The standard installed fixed position rear bench seat arrangement could accommodate three persons and the seatbacks had a 50:50 split: the reclining seat backs could be folded forward, flat upon the seats, and then the seat cushion could be detached at the rear and folded up and forward towards the front seats, leaving a flat floor for large cargo items. When the entire bench was removed, the flat floor extended all the way from the back of the front seats to the rear hatchback door. The optional sliding bench rear seats could accommodate three people, with the setup allowing rear seat passengers additional leg room by sliding the entire rear seat assembly back. Depending on seating arrangements, the rear seats can then produce a large enough interior space by sliding the seats completely forward, then extending the seatbacks completely flat.

Originally installed with a naturally aspirated 2.0L/1.8L petrol engine, it was later introduced with a diesel turbo engine model thereafter. The mid-model sports model with a detuned type of turbo engine 4G63 is also carried on the Lancer Evolution its "X3" and "Super Sport Gear" and offered an optional sliding metal sunroof. In North America, a 2.4L (2,351cc) 101 kW engine was available on FWD versions, and standard on AWD versions at least as early as MY 1993. The final and most powerful model, the "Hyper Sports Gear", was added in January 1997.

Due to platform sharing with the longer Chariot, and the benefit of development time, many of the mechanical components from past Galant contributions with new mechanism improvements, the RVR is basically reliable and robust. However, the individual is about 60,000 km Automatic Transmission capable, greet life with a plug cord about three years, would upset the sensors and around the throttle servo mechanism (such as not idling as symptoms appear), etc.

Automatic Transmission shift lock was mechanism instead of an electrical control, a unique method that deregulation was mechanically wire extending from the brake pedal. This was also the advantage of being unaffected by the battery.

  • History (Japan)
    • February 1991 – initial release. Three grades are available; 2WD models were "S" while 4WD vehicles were either "R" or "X" trim. All versions were available with manuals as well as automatics.
    • June 1991 – The new 1.8-liter engine was added; this model was called "Z".
    • October 1992 – "Sports Gear" added. At the same time a diesel 4WD version of the "Z" was introduced.
    • May 1993 – "Z Special Version" released. Based on the 2WD "1.8 Z" model, it added roof rails, grille guard, and keyless entry as standard equipment.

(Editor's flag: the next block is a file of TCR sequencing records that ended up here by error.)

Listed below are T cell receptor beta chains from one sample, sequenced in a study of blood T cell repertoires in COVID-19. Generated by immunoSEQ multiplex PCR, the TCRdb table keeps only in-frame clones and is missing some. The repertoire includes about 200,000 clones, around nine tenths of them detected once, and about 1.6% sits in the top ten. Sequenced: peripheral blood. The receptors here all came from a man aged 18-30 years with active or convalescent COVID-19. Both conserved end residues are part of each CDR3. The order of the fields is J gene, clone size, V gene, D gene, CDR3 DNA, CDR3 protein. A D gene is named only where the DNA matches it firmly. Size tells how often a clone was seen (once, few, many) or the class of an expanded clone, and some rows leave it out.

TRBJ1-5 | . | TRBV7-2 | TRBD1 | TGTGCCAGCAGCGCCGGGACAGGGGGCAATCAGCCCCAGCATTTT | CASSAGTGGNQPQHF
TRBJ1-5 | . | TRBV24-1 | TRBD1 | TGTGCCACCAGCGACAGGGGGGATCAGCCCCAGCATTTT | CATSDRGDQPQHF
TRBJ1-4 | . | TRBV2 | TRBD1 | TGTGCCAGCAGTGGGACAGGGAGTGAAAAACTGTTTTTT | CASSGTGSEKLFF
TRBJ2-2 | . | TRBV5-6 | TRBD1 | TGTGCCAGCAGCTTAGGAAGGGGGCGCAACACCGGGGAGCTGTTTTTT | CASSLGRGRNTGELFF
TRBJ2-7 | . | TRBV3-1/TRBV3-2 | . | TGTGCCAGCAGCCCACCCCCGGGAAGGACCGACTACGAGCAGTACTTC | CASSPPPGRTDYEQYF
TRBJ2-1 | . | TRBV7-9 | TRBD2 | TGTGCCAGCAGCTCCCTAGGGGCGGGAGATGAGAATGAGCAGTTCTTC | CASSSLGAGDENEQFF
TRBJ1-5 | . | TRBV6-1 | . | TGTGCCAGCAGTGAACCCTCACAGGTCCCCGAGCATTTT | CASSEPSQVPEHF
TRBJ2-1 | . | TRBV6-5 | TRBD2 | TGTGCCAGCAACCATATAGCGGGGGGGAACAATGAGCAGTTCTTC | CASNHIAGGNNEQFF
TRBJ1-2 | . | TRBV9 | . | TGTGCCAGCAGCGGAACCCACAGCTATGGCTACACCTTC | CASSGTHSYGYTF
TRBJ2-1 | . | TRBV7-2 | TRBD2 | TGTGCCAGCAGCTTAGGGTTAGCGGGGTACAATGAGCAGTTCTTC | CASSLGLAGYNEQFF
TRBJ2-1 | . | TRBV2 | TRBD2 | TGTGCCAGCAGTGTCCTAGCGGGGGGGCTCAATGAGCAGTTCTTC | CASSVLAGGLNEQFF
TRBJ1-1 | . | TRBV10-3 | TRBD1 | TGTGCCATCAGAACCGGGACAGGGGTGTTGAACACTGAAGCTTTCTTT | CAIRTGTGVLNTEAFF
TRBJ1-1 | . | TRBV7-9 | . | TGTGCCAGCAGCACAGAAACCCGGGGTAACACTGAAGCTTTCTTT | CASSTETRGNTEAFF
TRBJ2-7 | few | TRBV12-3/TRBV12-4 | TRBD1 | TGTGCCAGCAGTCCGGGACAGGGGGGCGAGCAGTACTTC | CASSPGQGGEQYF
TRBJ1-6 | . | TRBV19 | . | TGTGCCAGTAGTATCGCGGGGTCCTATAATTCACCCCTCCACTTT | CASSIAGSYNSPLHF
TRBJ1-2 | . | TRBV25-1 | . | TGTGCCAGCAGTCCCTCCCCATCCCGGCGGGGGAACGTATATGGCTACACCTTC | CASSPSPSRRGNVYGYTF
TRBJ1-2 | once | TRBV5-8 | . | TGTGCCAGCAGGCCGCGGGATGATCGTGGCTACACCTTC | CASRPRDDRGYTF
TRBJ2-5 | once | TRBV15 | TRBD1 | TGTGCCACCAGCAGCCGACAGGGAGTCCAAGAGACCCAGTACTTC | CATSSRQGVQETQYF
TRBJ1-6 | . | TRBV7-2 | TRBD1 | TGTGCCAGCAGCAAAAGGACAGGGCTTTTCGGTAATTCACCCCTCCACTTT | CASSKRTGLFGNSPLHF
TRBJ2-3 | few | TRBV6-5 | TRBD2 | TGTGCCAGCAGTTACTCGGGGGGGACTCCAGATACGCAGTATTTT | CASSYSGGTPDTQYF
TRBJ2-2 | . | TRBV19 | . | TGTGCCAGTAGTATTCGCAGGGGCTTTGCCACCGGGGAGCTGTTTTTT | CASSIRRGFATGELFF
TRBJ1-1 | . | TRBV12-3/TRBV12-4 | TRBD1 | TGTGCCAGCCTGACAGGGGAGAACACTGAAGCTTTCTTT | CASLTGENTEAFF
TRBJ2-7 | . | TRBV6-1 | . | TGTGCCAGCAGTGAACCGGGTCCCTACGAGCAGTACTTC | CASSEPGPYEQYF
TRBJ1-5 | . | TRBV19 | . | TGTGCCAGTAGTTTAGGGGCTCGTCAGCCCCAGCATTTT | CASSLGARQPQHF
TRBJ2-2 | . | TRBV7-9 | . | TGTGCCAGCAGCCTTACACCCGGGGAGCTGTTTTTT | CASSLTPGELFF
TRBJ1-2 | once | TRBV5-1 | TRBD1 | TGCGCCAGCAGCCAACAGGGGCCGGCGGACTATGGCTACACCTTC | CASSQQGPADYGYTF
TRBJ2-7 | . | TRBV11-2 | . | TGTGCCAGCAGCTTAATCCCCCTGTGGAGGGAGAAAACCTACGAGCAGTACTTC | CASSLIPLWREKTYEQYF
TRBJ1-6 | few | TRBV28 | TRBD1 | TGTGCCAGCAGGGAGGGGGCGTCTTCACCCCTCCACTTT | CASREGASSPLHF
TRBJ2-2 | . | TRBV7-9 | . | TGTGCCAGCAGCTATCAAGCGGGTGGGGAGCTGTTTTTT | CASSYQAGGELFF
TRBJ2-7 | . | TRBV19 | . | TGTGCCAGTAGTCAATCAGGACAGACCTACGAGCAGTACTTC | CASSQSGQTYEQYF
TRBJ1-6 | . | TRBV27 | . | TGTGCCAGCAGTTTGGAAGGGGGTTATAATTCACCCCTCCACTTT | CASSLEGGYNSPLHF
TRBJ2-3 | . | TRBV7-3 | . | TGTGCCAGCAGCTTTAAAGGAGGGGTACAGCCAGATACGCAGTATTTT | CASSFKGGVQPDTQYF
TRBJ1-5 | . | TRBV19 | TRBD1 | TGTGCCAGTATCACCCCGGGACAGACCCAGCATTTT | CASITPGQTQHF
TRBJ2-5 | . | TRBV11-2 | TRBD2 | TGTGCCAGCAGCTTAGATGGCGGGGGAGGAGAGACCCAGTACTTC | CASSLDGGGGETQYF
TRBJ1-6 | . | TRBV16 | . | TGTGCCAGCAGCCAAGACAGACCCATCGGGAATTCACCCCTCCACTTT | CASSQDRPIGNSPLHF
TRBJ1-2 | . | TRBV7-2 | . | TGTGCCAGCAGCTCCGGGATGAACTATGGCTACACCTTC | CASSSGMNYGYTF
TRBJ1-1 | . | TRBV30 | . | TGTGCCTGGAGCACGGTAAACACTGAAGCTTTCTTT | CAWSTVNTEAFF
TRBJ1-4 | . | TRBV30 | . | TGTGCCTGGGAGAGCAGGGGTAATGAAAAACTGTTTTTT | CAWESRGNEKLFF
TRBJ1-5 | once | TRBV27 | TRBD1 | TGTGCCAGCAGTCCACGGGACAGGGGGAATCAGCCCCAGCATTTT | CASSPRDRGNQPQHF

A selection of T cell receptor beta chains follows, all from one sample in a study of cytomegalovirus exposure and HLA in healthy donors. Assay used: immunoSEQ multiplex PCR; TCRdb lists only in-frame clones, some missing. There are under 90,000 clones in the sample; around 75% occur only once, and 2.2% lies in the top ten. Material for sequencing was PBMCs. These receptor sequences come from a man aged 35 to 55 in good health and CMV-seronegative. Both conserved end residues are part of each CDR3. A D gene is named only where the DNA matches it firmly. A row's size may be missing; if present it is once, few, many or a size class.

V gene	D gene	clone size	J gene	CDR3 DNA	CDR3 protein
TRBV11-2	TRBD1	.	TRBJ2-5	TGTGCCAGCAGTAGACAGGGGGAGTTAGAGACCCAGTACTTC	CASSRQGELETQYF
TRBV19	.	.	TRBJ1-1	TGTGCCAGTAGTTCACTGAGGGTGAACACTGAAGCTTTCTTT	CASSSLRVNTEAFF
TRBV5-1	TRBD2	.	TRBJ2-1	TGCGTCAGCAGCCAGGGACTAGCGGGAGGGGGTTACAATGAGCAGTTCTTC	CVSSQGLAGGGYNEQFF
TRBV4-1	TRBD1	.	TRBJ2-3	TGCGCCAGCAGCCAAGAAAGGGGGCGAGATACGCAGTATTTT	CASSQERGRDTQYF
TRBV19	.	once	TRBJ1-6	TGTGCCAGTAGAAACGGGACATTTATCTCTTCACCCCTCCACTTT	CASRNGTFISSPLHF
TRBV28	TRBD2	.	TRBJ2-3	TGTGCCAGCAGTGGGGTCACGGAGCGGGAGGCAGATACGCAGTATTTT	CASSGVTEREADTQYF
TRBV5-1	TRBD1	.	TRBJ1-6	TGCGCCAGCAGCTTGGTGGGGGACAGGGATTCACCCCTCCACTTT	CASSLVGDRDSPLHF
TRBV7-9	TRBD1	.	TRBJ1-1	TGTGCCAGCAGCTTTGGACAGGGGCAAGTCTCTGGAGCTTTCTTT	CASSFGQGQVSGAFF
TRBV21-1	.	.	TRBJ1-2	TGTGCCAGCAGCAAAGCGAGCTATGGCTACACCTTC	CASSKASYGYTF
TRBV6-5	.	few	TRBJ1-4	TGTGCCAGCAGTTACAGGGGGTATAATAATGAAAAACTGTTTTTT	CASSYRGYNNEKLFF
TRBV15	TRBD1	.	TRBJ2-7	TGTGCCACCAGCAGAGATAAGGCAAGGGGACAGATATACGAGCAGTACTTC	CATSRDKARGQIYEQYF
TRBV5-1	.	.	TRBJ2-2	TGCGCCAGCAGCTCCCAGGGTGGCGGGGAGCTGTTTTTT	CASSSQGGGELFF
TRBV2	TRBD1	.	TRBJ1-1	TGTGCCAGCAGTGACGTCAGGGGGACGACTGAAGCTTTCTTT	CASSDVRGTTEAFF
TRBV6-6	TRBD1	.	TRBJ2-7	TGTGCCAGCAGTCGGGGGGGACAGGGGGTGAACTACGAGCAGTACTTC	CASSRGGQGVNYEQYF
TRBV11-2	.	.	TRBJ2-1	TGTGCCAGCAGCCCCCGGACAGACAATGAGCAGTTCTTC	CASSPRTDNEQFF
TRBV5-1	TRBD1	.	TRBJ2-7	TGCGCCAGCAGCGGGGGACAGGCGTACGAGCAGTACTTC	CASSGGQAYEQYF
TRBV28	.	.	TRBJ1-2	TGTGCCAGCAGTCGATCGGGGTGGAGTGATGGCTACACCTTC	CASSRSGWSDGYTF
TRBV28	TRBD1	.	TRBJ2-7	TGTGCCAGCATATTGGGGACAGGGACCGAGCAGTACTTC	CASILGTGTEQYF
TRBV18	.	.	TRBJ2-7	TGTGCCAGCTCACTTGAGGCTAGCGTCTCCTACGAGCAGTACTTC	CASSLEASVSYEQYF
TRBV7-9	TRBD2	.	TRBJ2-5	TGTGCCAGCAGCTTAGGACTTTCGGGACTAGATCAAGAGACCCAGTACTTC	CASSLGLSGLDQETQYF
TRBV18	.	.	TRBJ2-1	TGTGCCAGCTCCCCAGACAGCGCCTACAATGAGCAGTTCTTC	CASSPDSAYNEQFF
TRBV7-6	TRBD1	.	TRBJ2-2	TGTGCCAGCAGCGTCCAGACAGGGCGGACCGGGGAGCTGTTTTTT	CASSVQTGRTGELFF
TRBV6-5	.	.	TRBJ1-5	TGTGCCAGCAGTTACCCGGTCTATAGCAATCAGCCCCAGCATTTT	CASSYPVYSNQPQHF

• August 1993 – 3-door specifications adopted an open roof in the front seat electric "open gear" added.
    • January 1994 – Another "Special Edition" was released, this time based on the 4WD "1.8 Z" and featuring standard roof rails and front sports seats.
    • June 1994 – 2.0 "Open Gear" special edition models equipped with keyless entry and a grille guard on the base 2WD models "open gear limited" release.
    • September 1994 – minor. Add a 2.0L intercooled turbo engine, turbo intercooler diesel engine was. You can also change the shape of the headlights and front bumper, the car was designed almost from the RV. Lineup "X2" and the intercooler turbo engine with "X3", "sports gear" with wide fenders and turbo "Super Sport Gear", "open gear" with wide fenders and turbo "Super Open Gear" four grades newly added.
    • October 1994 – 2.0 "Sports Gear", based on specially designed vehicles equipped with private bars and stripes and large under guard "Wild gear 'sale.
    • May 1995 – some improvements. Diesel vehicles meet the emission control (vehicle type is "Y-" from "KD-" change), and changed some of the body color.
    • June 1995 – "2.0S" roof rail-based, special edition models such as the driver-side airbag-equipped version "S" on sale.
    • October 1995 – special edition models, "Wild Gear" was released again. Only added a large new front grille guard.
    • December 1995 – "1.8 Sport Gear" based on, roof rails, driver airbag, special edition models equipped with keyless entry, such as "Sports Gear Limited 1.8" release.
    • January 1996 – special edition models, "Sports Gear Limited 2.0" and "X3 Special" on sale. The former is a 2.0 "sports gear", based on aluminum wheels with a cassette deck. The latter "X3" is equipped with a spoiler and rear spoiler and front-side based.
    • May 1996 – some improvements. "Sports Gear" will be the only car 2.0L, the new "Sports gear Z" established. In addition, the driver airbag is standard on all models.
    • September 1996 – "Sports Gear" based on, roof rails, keyless entry, and other special edition models employing ABS "Field Express" released.
    • January 1997 – equipped with large-scale aero "Hyper Sports Gear Z" · "Hyper Sports gear R" added. At the same time, "Sports Gear", based on vehicle specifications and special features such as keyless entry ABS "sports gear V20" on sale.
    • July 1997 – "Open Gear" specifications were changed.

North America[edit]